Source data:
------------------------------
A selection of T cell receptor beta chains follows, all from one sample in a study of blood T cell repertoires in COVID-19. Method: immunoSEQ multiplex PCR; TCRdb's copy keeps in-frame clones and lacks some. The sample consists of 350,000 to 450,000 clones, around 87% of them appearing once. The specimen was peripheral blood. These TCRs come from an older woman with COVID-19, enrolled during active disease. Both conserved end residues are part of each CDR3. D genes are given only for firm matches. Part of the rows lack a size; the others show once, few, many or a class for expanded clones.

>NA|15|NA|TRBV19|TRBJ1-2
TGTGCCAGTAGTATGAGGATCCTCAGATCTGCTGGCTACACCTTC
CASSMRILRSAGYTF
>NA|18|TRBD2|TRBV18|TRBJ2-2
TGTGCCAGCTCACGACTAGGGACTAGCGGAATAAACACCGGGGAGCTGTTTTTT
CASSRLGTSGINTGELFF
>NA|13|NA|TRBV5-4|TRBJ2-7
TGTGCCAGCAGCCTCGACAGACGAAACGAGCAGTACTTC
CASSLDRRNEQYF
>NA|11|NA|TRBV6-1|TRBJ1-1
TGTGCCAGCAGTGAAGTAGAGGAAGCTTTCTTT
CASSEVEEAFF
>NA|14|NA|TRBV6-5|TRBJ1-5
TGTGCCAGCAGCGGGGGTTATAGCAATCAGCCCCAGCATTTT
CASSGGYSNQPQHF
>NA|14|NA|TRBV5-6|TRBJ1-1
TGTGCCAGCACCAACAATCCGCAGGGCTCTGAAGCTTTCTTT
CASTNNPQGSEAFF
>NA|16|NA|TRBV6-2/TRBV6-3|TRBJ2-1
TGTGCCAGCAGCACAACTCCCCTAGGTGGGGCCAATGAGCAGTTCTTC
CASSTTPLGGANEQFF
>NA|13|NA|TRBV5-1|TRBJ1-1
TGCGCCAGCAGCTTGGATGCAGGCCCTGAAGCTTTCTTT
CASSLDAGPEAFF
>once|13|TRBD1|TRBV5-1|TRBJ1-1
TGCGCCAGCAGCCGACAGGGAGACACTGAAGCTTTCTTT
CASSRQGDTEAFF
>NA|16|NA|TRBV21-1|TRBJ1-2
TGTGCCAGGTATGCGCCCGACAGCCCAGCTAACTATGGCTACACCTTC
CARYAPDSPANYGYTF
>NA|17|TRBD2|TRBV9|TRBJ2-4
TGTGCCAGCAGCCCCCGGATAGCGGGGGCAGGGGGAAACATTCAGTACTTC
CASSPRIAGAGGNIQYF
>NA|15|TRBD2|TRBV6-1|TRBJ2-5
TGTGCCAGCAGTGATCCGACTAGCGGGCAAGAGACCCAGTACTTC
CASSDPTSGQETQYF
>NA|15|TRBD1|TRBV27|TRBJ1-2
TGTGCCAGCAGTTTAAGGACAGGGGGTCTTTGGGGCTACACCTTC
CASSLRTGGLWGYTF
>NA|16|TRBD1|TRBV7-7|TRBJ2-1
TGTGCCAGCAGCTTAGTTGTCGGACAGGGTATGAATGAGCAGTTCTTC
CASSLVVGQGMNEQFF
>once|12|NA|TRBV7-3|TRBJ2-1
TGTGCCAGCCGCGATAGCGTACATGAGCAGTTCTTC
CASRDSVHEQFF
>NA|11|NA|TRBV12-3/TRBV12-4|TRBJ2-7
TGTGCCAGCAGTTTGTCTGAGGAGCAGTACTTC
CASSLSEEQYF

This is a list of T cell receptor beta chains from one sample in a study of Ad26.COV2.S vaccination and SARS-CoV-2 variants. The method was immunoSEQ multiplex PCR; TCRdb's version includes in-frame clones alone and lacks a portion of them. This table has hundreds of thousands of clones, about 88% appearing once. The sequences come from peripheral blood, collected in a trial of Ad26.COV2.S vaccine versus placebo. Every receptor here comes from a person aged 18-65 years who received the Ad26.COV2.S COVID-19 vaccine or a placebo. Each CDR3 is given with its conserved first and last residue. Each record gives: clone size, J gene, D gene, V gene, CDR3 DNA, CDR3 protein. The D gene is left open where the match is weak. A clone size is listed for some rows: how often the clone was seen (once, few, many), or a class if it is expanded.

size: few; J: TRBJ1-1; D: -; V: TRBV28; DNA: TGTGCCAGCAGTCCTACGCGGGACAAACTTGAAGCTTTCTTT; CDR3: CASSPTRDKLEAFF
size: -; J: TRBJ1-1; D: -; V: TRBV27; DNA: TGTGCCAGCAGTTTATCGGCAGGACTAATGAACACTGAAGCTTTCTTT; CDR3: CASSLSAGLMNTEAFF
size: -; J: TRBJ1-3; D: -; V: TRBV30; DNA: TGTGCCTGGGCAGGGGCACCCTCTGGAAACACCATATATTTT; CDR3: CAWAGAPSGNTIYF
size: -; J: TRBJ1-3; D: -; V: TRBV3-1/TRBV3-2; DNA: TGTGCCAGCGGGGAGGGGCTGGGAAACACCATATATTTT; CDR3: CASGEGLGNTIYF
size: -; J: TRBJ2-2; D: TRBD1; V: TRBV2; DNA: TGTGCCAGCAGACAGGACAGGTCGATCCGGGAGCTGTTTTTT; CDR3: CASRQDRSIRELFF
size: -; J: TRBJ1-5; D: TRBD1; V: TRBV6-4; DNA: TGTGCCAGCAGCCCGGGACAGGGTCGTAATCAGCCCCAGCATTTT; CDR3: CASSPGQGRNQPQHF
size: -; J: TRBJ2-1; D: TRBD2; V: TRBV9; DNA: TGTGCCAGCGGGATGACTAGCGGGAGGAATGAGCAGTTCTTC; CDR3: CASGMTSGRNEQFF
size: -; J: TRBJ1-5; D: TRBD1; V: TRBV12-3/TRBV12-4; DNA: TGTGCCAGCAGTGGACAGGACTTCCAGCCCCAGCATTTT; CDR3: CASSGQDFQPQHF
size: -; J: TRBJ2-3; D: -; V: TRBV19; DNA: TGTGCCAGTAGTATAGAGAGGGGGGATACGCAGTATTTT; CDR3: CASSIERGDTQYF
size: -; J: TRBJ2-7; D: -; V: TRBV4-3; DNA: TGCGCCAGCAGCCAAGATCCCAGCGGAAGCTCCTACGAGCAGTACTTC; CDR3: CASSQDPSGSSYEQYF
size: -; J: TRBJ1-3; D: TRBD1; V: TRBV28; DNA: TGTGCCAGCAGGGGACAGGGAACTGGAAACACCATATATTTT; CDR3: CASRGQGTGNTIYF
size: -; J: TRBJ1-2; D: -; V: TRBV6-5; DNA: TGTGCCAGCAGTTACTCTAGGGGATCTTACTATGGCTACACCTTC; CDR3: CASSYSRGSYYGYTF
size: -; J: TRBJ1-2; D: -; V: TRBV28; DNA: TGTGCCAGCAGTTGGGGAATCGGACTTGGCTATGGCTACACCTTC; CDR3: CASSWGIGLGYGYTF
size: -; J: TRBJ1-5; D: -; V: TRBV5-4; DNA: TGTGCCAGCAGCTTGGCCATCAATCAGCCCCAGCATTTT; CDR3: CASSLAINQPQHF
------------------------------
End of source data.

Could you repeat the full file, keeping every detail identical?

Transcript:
A selection of T cell receptor beta chains follows, all from one sample in a study of blood T cell repertoires in COVID-19. Method: immunoSEQ multiplex PCR; TCRdb's copy keeps in-frame clones and lacks some. The sample consists of 350,000 to 450,000 clones, around 87% of them appearing once. The specimen was peripheral blood. These TCRs come from an older woman with COVID-19, enrolled during active disease. Both conserved end residues are part of each CDR3. D genes are given only for firm matches. Part of the rows lack a size; the others show once, few, many or a class for expanded clones.

>NA|15|NA|TRBV19|TRBJ1-2
TGTGCCAGTAGTATGAGGATCCTCAGATCTGCTGGCTACACCTTC
CASSMRILRSAGYTF
>NA|18|TRBD2|TRBV18|TRBJ2-2
TGTGCCAGCTCACGACTAGGGACTAGCGGAATAAACACCGGGGAGCTGTTTTTT
CASSRLGTSGINTGELFF
>NA|13|NA|TRBV5-4|TRBJ2-7
TGTGCCAGCAGCCTCGACAGACGAAACGAGCAGTACTTC
CASSLDRRNEQYF
>NA|11|NA|TRBV6-1|TRBJ1-1
TGTGCCAGCAGTGAAGTAGAGGAAGCTTTCTTT
CASSEVEEAFF
>NA|14|NA|TRBV6-5|TRBJ1-5
TGTGCCAGCAGCGGGGGTTATAGCAATCAGCCCCAGCATTTT
CASSGGYSNQPQHF
>NA|14|NA|TRBV5-6|TRBJ1-1
TGTGCCAGCACCAACAATCCGCAGGGCTCTGAAGCTTTCTTT
CASTNNPQGSEAFF
>NA|16|NA|TRBV6-2/TRBV6-3|TRBJ2-1
TGTGCCAGCAGCACAACTCCCCTAGGTGGGGCCAATGAGCAGTTCTTC
CASSTTPLGGANEQFF
>NA|13|NA|TRBV5-1|TRBJ1-1
TGCGCCAGCAGCTTGGATGCAGGCCCTGAAGCTTTCTTT
CASSLDAGPEAFF
>once|13|TRBD1|TRBV5-1|TRBJ1-1
TGCGCCAGCAGCCGACAGGGAGACACTGAAGCTTTCTTT
CASSRQGDTEAFF
>NA|16|NA|TRBV21-1|TRBJ1-2
TGTGCCAGGTATGCGCCCGACAGCCCAGCTAACTATGGCTACACCTTC
CARYAPDSPANYGYTF
>NA|17|TRBD2|TRBV9|TRBJ2-4
TGTGCCAGCAGCCCCCGGATAGCGGGGGCAGGGGGAAACATTCAGTACTTC
CASSPRIAGAGGNIQYF
>NA|15|TRBD2|TRBV6-1|TRBJ2-5
TGTGCCAGCAGTGATCCGACTAGCGGGCAAGAGACCCAGTACTTC
CASSDPTSGQETQYF
>NA|15|TRBD1|TRBV27|TRBJ1-2
TGTGCCAGCAGTTTAAGGACAGGGGGTCTTTGGGGCTACACCTTC
CASSLRTGGLWGYTF
>NA|16|TRBD1|TRBV7-7|TRBJ2-1
TGTGCCAGCAGCTTAGTTGTCGGACAGGGTATGAATGAGCAGTTCTTC
CASSLVVGQGMNEQFF
>once|12|NA|TRBV7-3|TRBJ2-1
TGTGCCAGCCGCGATAGCGTACATGAGCAGTTCTTC
CASRDSVHEQFF
>NA|11|NA|TRBV12-3/TRBV12-4|TRBJ2-7
TGTGCCAGCAGTTTGTCTGAGGAGCAGTACTTC
CASSLSEEQYF

This is a list of T cell receptor beta chains from one sample in a study of Ad26.COV2.S vaccination and SARS-CoV-2 variants. The method was immunoSEQ multiplex PCR; TCRdb's version includes in-frame clones alone and lacks a portion of them. This table has hundreds of thousands of clones, about 88% appearing once. The sequences come from peripheral blood, collected in a trial of Ad26.COV2.S vaccine versus placebo. Every receptor here comes from a person aged 18-65 years who received the Ad26.COV2.S COVID-19 vaccine or a placebo. Each CDR3 is given with its conserved first and last residue. Each record gives: clone size, J gene, D gene, V gene, CDR3 DNA, CDR3 protein. The D gene is left open where the match is weak. A clone size is listed for some rows: how often the clone was seen (once, few, many), or a class if it is expanded.

size: few; J: TRBJ1-1; D: -; V: TRBV28; DNA: TGTGCCAGCAGTCCTACGCGGGACAAACTTGAAGCTTTCTTT; CDR3: CASSPTRDKLEAFF
size: -; J: TRBJ1-1; D: -; V: TRBV27; DNA: TGTGCCAGCAGTTTATCGGCAGGACTAATGAACACTGAAGCTTTCTTT; CDR3: CASSLSAGLMNTEAFF
size: -; J: TRBJ1-3; D: -; V: TRBV30; DNA: TGTGCCTGGGCAGGGGCACCCTCTGGAAACACCATATATTTT; CDR3: CAWAGAPSGNTIYF
size: -; J: TRBJ1-3; D: -; V: TRBV3-1/TRBV3-2; DNA: TGTGCCAGCGGGGAGGGGCTGGGAAACACCATATATTTT; CDR3: CASGEGLGNTIYF
size: -; J: TRBJ2-2; D: TRBD1; V: TRBV2; DNA: TGTGCCAGCAGACAGGACAGGTCGATCCGGGAGCTGTTTTTT; CDR3: CASRQDRSIRELFF
size: -; J: TRBJ1-5; D: TRBD1; V: TRBV6-4; DNA: TGTGCCAGCAGCCCGGGACAGGGTCGTAATCAGCCCCAGCATTTT; CDR3: CASSPGQGRNQPQHF
size: -; J: TRBJ2-1; D: TRBD2; V: TRBV9; DNA: TGTGCCAGCGGGATGACTAGCGGGAGGAATGAGCAGTTCTTC; CDR3: CASGMTSGRNEQFF
size: -; J: TRBJ1-5; D: TRBD1; V: TRBV12-3/TRBV12-4; DNA: TGTGCCAGCAGTGGACAGGACTTCCAGCCCCAGCATTTT; CDR3: CASSGQDFQPQHF
size: -; J: TRBJ2-3; D: -; V: TRBV19; DNA: TGTGCCAGTAGTATAGAGAGGGGGGATACGCAGTATTTT; CDR3: CASSIERGDTQYF
size: -; J: TRBJ2-7; D: -; V: TRBV4-3; DNA: TGCGCCAGCAGCCAAGATCCCAGCGGAAGCTCCTACGAGCAGTACTTC; CDR3: CASSQDPSGSSYEQYF
size: -; J: TRBJ1-3; D: TRBD1; V: TRBV28; DNA: TGTGCCAGCAGGGGACAGGGAACTGGAAACACCATATATTTT; CDR3: CASRGQGTGNTIYF
size: -; J: TRBJ1-2; D: -; V: TRBV6-5; DNA: TGTGCCAGCAGTTACTCTAGGGGATCTTACTATGGCTACACCTTC; CDR3: CASSYSRGSYYGYTF
size: -; J: TRBJ1-2; D: -; V: TRBV28; DNA: TGTGCCAGCAGTTGGGGAATCGGACTTGGCTATGGCTACACCTTC; CDR3: CASSWGIGLGYGYTF
size: -; J: TRBJ1-5; D: -; V: TRBV5-4; DNA: TGTGCCAGCAGCTTGGCCATCAATCAGCCCCAGCATTTT; CDR3: CASSLAINQPQHF